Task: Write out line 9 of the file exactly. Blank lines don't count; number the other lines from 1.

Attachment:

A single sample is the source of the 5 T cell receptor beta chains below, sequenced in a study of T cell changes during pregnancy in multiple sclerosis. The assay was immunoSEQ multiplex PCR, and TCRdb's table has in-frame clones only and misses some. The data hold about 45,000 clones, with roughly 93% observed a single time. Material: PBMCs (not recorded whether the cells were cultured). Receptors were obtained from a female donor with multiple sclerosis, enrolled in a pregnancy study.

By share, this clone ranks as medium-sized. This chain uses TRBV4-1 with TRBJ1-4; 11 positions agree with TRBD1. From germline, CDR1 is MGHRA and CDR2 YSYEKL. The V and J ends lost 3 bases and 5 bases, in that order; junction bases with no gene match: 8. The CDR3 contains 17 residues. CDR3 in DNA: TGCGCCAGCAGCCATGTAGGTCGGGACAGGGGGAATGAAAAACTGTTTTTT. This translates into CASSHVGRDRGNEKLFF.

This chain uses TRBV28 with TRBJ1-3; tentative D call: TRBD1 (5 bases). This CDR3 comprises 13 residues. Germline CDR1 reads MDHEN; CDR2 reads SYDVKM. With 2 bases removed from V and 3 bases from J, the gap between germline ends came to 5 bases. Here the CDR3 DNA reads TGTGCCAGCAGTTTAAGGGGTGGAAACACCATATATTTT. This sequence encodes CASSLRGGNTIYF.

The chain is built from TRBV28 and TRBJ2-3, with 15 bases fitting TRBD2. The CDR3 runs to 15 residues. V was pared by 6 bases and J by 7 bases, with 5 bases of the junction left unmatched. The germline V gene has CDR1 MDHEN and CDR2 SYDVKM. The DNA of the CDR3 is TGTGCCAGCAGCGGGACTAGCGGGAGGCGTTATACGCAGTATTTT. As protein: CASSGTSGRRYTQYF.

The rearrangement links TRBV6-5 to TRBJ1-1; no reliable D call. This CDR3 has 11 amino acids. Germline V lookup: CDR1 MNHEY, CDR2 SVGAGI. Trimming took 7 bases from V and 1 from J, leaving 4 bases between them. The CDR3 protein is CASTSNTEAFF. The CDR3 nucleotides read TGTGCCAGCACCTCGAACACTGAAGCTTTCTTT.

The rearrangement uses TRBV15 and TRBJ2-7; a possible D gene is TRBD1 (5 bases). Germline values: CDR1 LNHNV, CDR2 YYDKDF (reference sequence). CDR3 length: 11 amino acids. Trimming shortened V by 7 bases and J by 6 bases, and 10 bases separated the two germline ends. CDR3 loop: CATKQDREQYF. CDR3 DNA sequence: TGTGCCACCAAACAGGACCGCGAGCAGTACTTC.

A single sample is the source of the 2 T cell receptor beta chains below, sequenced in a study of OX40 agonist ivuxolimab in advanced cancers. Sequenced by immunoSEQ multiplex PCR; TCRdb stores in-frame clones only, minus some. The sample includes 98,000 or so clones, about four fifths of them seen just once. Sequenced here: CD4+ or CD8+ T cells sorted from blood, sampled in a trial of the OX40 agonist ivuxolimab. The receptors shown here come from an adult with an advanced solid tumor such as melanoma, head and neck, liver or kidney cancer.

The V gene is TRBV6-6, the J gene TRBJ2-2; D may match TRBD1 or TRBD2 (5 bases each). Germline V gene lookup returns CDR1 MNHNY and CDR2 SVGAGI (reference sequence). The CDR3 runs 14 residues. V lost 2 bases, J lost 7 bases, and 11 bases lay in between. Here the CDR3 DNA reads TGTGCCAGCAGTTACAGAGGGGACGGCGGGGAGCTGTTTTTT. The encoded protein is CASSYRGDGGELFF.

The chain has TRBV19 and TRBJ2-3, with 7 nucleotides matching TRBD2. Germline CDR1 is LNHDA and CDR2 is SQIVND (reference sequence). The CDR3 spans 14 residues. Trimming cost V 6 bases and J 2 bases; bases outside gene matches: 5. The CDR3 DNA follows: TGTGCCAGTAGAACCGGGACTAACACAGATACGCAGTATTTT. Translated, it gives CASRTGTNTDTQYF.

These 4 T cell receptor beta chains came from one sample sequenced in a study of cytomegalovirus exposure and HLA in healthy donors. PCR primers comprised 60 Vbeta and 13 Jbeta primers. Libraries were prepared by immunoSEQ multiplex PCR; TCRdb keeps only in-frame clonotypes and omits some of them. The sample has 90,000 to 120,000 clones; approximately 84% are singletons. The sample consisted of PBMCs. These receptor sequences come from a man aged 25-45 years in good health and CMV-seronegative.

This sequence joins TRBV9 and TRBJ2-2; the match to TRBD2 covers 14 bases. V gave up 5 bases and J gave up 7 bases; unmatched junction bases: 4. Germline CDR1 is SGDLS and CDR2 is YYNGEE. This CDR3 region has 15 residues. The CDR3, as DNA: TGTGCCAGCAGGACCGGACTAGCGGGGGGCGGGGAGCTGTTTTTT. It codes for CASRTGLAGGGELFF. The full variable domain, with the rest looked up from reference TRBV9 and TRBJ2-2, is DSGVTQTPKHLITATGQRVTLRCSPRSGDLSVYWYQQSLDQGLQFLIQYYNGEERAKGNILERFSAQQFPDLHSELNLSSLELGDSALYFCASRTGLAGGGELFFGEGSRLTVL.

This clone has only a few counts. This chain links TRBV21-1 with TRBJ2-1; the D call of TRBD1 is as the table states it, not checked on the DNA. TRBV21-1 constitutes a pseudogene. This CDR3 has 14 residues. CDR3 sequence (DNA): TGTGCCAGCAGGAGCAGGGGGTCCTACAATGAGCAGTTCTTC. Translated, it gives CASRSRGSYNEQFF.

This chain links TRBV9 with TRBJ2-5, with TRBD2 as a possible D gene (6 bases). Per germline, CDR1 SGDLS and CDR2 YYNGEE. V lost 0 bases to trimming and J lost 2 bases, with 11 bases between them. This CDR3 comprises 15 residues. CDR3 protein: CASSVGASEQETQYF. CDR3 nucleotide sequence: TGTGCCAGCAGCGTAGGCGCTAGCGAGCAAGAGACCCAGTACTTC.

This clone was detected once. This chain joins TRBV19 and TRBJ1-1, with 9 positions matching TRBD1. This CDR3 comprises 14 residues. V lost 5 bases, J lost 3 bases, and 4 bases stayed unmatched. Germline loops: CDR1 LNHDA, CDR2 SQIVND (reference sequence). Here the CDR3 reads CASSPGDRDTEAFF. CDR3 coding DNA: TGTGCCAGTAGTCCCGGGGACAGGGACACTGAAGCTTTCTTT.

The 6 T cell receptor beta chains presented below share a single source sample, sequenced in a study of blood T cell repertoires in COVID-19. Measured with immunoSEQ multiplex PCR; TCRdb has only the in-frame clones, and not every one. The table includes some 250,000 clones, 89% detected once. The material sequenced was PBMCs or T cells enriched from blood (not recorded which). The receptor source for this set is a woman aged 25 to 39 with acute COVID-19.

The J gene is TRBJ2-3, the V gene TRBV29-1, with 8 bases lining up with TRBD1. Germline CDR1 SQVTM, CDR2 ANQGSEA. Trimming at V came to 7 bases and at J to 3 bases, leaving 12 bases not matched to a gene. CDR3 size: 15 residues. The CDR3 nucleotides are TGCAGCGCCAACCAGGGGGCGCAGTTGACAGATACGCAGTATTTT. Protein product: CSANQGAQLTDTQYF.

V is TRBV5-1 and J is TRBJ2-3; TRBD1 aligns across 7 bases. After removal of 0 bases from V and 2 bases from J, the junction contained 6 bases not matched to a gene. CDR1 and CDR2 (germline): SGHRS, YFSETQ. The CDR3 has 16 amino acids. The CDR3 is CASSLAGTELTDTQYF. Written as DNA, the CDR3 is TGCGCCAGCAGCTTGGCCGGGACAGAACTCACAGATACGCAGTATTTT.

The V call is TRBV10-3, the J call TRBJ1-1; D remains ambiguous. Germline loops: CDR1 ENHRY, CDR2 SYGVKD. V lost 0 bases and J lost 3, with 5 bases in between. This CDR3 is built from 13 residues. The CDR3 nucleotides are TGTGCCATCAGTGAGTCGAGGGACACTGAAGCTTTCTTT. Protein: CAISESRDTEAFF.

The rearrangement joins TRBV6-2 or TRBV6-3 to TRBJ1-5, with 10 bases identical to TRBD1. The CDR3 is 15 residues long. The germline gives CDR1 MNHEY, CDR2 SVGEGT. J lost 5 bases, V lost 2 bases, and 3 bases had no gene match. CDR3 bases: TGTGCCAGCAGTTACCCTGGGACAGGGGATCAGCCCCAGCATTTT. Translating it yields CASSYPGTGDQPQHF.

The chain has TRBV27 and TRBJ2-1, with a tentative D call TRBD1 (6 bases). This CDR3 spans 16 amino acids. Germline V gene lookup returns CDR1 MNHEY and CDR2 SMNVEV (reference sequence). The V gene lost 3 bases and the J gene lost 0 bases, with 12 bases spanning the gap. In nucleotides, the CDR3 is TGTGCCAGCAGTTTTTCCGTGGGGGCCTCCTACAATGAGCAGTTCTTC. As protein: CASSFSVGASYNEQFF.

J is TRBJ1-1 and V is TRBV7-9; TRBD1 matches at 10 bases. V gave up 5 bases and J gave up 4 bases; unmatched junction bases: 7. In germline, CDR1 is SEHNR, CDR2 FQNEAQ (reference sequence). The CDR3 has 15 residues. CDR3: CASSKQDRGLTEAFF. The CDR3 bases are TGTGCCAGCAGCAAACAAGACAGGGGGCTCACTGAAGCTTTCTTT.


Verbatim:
The chain has TRBV19 and TRBJ2-3, with 7 nucleotides matching TRBD2. Germline CDR1 is LNHDA and CDR2 is SQIVND (reference sequence). The CDR3 spans 14 residues. Trimming cost V 6 bases and J 2 bases; bases outside gene matches: 5. The CDR3 DNA follows: TGTGCCAGTAGAACCGGGACTAACACAGATACGCAGTATTTT. Translated, it gives CASRTGTNTDTQYF.